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See detailExopolysaccharides production by selected bacteria
Valepyn, Emmanuel ULg; Paquot, Michel ULg; Nys, Joël

Poster (2011, August)

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See detailExosites Mediate The Anti-Inflammatory Effects Of A Multifunctional Serpin From The Saliva Of The Tick Ixodes Ricinus
Prevot, Pp.; Beschin, A.; Lins, Laurence ULg et al

in Febs Journal (2009), 276(12),

Serine protease inhibitors (serpins) are a structurally related but functionally diverse family of ubiquitous proteins. We previously described Ixodes ricinus immunosuppressor (Iris) as a serpin from the ... [more ▼]

Serine protease inhibitors (serpins) are a structurally related but functionally diverse family of ubiquitous proteins. We previously described Ixodes ricinus immunosuppressor (Iris) as a serpin from the saliva of the tick I. ricinus displaying high affinity for human leukocyte elastase. Iris also displays pleotropic effects because it interferes with both the immune response and hemostasis of the host. It thus inhibits lymphocyte proliferation and the secretion of interferon-gamma or tumor necrosis factor-alpha by peripheral blood mononuclear cells, and also platelet adhesion, coagulation and fibrinolysis. Its ability to interfere with coagulation and fibrinolysis, but not platelet adhesion, depends on the integrity of its antiproteolytic reactive center loop domain. Here, we dissect the mechanisms underlying the interaction of recombinant Iris with peripheral blood mononuclear cells. We show that Iris binds to monocytes/macrophages and inhibits their ability to secrete tumor necrosis factor-alpha. Recombinant Iris also has a protective role in endotoxemic shock. The anti-inflammatory ability of Iris does not depend on its antiprotease activity. Moreover, we pinpoint the exosites involved in this activity. [less ▲]

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See detailExotic animal dermatology
Mignon, Bernard ULg; Losson, Bertrand ULg

Conference (2004)

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See detailEXOTIME: searching for planets around pulsating subdwarf B stars
Schuh, Sonja; Silvotti, Roberto; Lutz, Ronny et al

in Astrophysics & Space Science (2010, October), 329

In 2007, a companion with planetary mass was found around the pulsating subdwarf B star V391 Pegasi with the timing method, indicating that a previously undis- covered population of substellar companions ... [more ▼]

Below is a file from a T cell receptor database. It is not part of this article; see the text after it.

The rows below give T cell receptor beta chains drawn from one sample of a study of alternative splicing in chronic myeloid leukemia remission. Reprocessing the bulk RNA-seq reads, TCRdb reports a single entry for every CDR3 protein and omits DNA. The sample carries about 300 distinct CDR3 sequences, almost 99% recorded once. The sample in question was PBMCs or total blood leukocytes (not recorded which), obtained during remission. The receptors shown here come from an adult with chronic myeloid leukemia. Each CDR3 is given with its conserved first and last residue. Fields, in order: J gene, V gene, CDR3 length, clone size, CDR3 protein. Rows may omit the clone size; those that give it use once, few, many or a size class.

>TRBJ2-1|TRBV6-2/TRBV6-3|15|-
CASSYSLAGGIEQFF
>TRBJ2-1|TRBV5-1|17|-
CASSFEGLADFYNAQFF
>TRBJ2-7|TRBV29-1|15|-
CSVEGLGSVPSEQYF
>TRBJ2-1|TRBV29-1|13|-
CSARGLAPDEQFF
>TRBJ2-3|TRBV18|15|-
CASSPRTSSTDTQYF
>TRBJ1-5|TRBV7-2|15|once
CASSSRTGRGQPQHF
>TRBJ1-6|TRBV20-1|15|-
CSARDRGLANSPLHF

In 2007, a companion with planetary mass was found around the pulsating subdwarf B star V391 Pegasi with the timing method, indicating that a previously undis- covered population of substellar companions to apparently single subdwarf B stars might exist. Following this serendip- itous discovery, the EXOTIME (http://www.na.astro.it/ ~silvotti/exotime/) monitoring program has been set up to follow the pulsations of a number of selected rapidly pul- sating subdwarf B stars on time scales of several years with two immediate observational goals: (1) determine P ̇ of the pulsational periods P (2) search for signatures of substellar companions in O– C residuals due to periodic light travel time variations, which would be tracking the central star’s companion- induced wobble around the centre of mass These sets of data should therefore, at the same time, on the one hand be useful to provide extra constraints for classical asteroseismological exercises from the P ̇ (comparison with “local” evolutionary models), and on the other hand allow one to investigate the preceding evolution of a target in terms of possible “binary” evolution by extending the otherwise unsuccessful search for companions to potentially very low masses. While timing pulsations may be an observationally ex- pensive method to search for companions, it samples a dif- ferent range of orbital parameters, inaccessible through or- bital photometric effects or the radial velocity method: the latter favours massive close-in companions, whereas the timing method becomes increasingly more sensitive toward wider separations. In this paper we report on the status of the on-going ob- servations and coherence analysis for two of the currently five targets, revealing very well-behaved pulsational charac- teristics in HS 0444+0458, while showing HS 0702+6043 to be more complex than previously thought. [less ▲]